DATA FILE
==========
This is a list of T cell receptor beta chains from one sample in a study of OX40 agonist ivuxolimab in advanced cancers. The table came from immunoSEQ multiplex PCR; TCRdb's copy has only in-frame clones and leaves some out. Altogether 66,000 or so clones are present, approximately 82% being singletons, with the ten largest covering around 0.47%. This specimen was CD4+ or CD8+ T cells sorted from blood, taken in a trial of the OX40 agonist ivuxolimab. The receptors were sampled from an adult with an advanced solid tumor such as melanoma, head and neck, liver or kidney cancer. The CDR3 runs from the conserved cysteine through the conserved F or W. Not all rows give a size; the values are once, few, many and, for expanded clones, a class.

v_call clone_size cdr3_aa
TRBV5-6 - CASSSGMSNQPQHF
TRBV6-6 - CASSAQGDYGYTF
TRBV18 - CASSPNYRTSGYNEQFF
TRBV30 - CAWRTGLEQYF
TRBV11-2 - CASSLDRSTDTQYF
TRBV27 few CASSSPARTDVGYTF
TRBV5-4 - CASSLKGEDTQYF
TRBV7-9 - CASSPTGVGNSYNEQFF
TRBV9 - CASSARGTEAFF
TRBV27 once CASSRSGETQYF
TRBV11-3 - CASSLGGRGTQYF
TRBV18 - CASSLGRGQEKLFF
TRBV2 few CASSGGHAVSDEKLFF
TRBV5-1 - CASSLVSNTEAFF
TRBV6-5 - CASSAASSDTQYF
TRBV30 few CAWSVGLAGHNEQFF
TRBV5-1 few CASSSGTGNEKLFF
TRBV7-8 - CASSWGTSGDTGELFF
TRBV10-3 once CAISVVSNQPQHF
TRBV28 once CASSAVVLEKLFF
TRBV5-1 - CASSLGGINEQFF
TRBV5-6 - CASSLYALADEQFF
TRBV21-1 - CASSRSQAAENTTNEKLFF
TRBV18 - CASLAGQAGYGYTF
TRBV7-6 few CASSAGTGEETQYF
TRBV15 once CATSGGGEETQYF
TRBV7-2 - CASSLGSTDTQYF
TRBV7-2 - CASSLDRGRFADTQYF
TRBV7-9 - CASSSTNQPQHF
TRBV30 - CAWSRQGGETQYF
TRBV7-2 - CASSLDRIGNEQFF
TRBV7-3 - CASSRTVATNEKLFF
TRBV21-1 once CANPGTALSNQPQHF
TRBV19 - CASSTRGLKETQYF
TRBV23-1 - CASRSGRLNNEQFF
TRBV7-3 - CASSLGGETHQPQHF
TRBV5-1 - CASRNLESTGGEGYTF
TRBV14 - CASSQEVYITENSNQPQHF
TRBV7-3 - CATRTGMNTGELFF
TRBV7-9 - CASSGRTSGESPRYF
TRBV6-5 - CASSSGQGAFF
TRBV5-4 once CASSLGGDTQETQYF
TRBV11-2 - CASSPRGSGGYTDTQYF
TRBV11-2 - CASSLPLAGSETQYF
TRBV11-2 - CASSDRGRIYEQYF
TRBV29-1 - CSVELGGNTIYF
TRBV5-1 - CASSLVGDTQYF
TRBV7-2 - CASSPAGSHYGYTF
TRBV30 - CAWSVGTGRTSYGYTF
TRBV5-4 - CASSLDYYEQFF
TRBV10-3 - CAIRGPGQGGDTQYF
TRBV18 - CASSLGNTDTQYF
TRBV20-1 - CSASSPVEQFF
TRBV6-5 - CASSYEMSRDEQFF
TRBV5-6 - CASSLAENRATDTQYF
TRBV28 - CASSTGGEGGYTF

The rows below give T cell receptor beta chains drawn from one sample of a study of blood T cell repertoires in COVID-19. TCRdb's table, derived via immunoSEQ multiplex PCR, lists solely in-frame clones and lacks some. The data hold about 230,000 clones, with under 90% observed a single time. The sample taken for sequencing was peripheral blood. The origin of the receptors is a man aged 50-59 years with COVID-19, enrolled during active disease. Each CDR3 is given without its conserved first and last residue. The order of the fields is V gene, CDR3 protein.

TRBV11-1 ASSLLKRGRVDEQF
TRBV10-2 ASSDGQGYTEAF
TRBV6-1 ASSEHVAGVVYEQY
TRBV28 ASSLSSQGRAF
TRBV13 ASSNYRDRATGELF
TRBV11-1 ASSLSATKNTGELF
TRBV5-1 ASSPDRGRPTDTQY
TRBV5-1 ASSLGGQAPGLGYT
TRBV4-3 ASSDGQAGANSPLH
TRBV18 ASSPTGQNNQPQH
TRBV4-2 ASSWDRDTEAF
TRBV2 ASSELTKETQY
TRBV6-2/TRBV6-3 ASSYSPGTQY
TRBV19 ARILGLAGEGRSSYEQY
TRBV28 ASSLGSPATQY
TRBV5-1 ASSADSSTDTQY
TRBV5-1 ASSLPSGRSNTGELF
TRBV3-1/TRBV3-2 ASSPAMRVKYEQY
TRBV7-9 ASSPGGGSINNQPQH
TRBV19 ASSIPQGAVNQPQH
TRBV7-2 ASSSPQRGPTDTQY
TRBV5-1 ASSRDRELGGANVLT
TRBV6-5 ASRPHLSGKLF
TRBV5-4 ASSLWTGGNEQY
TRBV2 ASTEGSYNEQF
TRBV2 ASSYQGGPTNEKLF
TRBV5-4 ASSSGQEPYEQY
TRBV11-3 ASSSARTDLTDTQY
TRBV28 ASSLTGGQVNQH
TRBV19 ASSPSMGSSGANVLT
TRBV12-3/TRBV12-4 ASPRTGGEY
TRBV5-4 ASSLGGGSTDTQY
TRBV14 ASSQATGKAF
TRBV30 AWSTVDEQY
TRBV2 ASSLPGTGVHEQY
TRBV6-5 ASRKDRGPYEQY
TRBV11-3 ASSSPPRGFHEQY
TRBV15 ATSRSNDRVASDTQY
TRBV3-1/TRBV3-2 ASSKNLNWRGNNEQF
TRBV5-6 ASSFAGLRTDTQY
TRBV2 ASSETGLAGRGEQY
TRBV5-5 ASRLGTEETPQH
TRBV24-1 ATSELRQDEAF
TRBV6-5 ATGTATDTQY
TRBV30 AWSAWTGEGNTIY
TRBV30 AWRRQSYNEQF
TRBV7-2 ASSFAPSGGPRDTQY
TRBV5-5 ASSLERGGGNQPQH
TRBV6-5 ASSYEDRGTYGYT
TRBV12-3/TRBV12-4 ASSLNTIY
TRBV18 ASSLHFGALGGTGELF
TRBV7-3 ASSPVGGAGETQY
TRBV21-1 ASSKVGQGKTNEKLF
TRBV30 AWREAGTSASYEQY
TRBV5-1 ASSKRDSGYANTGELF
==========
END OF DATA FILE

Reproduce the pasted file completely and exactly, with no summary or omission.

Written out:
This is a list of T cell receptor beta chains from one sample in a study of OX40 agonist ivuxolimab in advanced cancers. The table came from immunoSEQ multiplex PCR; TCRdb's copy has only in-frame clones and leaves some out. Altogether 66,000 or so clones are present, approximately 82% being singletons, with the ten largest covering around 0.47%. This specimen was CD4+ or CD8+ T cells sorted from blood, taken in a trial of the OX40 agonist ivuxolimab. The receptors were sampled from an adult with an advanced solid tumor such as melanoma, head and neck, liver or kidney cancer. The CDR3 runs from the conserved cysteine through the conserved F or W. Not all rows give a size; the values are once, few, many and, for expanded clones, a class.

v_call clone_size cdr3_aa
TRBV5-6 - CASSSGMSNQPQHF
TRBV6-6 - CASSAQGDYGYTF
TRBV18 - CASSPNYRTSGYNEQFF
TRBV30 - CAWRTGLEQYF
TRBV11-2 - CASSLDRSTDTQYF
TRBV27 few CASSSPARTDVGYTF
TRBV5-4 - CASSLKGEDTQYF
TRBV7-9 - CASSPTGVGNSYNEQFF
TRBV9 - CASSARGTEAFF
TRBV27 once CASSRSGETQYF
TRBV11-3 - CASSLGGRGTQYF
TRBV18 - CASSLGRGQEKLFF
TRBV2 few CASSGGHAVSDEKLFF
TRBV5-1 - CASSLVSNTEAFF
TRBV6-5 - CASSAASSDTQYF
TRBV30 few CAWSVGLAGHNEQFF
TRBV5-1 few CASSSGTGNEKLFF
TRBV7-8 - CASSWGTSGDTGELFF
TRBV10-3 once CAISVVSNQPQHF
TRBV28 once CASSAVVLEKLFF
TRBV5-1 - CASSLGGINEQFF
TRBV5-6 - CASSLYALADEQFF
TRBV21-1 - CASSRSQAAENTTNEKLFF
TRBV18 - CASLAGQAGYGYTF
TRBV7-6 few CASSAGTGEETQYF
TRBV15 once CATSGGGEETQYF
TRBV7-2 - CASSLGSTDTQYF
TRBV7-2 - CASSLDRGRFADTQYF
TRBV7-9 - CASSSTNQPQHF
TRBV30 - CAWSRQGGETQYF
TRBV7-2 - CASSLDRIGNEQFF
TRBV7-3 - CASSRTVATNEKLFF
TRBV21-1 once CANPGTALSNQPQHF
TRBV19 - CASSTRGLKETQYF
TRBV23-1 - CASRSGRLNNEQFF
TRBV7-3 - CASSLGGETHQPQHF
TRBV5-1 - CASRNLESTGGEGYTF
TRBV14 - CASSQEVYITENSNQPQHF
TRBV7-3 - CATRTGMNTGELFF
TRBV7-9 - CASSGRTSGESPRYF
TRBV6-5 - CASSSGQGAFF
TRBV5-4 once CASSLGGDTQETQYF
TRBV11-2 - CASSPRGSGGYTDTQYF
TRBV11-2 - CASSLPLAGSETQYF
TRBV11-2 - CASSDRGRIYEQYF
TRBV29-1 - CSVELGGNTIYF
TRBV5-1 - CASSLVGDTQYF
TRBV7-2 - CASSPAGSHYGYTF
TRBV30 - CAWSVGTGRTSYGYTF
TRBV5-4 - CASSLDYYEQFF
TRBV10-3 - CAIRGPGQGGDTQYF
TRBV18 - CASSLGNTDTQYF
TRBV20-1 - CSASSPVEQFF
TRBV6-5 - CASSYEMSRDEQFF
TRBV5-6 - CASSLAENRATDTQYF
TRBV28 - CASSTGGEGGYTF

The rows below give T cell receptor beta chains drawn from one sample of a study of blood T cell repertoires in COVID-19. TCRdb's table, derived via immunoSEQ multiplex PCR, lists solely in-frame clones and lacks some. The data hold about 230,000 clones, with under 90% observed a single time. The sample taken for sequencing was peripheral blood. The origin of the receptors is a man aged 50-59 years with COVID-19, enrolled during active disease. Each CDR3 is given without its conserved first and last residue. The order of the fields is V gene, CDR3 protein.

TRBV11-1 ASSLLKRGRVDEQF
TRBV10-2 ASSDGQGYTEAF
TRBV6-1 ASSEHVAGVVYEQY
TRBV28 ASSLSSQGRAF
TRBV13 ASSNYRDRATGELF
TRBV11-1 ASSLSATKNTGELF
TRBV5-1 ASSPDRGRPTDTQY
TRBV5-1 ASSLGGQAPGLGYT
TRBV4-3 ASSDGQAGANSPLH
TRBV18 ASSPTGQNNQPQH
TRBV4-2 ASSWDRDTEAF
TRBV2 ASSELTKETQY
TRBV6-2/TRBV6-3 ASSYSPGTQY
TRBV19 ARILGLAGEGRSSYEQY
TRBV28 ASSLGSPATQY
TRBV5-1 ASSADSSTDTQY
TRBV5-1 ASSLPSGRSNTGELF
TRBV3-1/TRBV3-2 ASSPAMRVKYEQY
TRBV7-9 ASSPGGGSINNQPQH
TRBV19 ASSIPQGAVNQPQH
TRBV7-2 ASSSPQRGPTDTQY
TRBV5-1 ASSRDRELGGANVLT
TRBV6-5 ASRPHLSGKLF
TRBV5-4 ASSLWTGGNEQY
TRBV2 ASTEGSYNEQF
TRBV2 ASSYQGGPTNEKLF
TRBV5-4 ASSSGQEPYEQY
TRBV11-3 ASSSARTDLTDTQY
TRBV28 ASSLTGGQVNQH
TRBV19 ASSPSMGSSGANVLT
TRBV12-3/TRBV12-4 ASPRTGGEY
TRBV5-4 ASSLGGGSTDTQY
TRBV14 ASSQATGKAF
TRBV30 AWSTVDEQY
TRBV2 ASSLPGTGVHEQY
TRBV6-5 ASRKDRGPYEQY
TRBV11-3 ASSSPPRGFHEQY
TRBV15 ATSRSNDRVASDTQY
TRBV3-1/TRBV3-2 ASSKNLNWRGNNEQF
TRBV5-6 ASSFAGLRTDTQY
TRBV2 ASSETGLAGRGEQY
TRBV5-5 ASRLGTEETPQH
TRBV24-1 ATSELRQDEAF
TRBV6-5 ATGTATDTQY
TRBV30 AWSAWTGEGNTIY
TRBV30 AWRRQSYNEQF
TRBV7-2 ASSFAPSGGPRDTQY
TRBV5-5 ASSLERGGGNQPQH
TRBV6-5 ASSYEDRGTYGYT
TRBV12-3/TRBV12-4 ASSLNTIY
TRBV18 ASSLHFGALGGTGELF
TRBV7-3 ASSPVGGAGETQY
TRBV21-1 ASSKVGQGKTNEKLF
TRBV30 AWREAGTSASYEQY
TRBV5-1 ASSKRDSGYANTGELF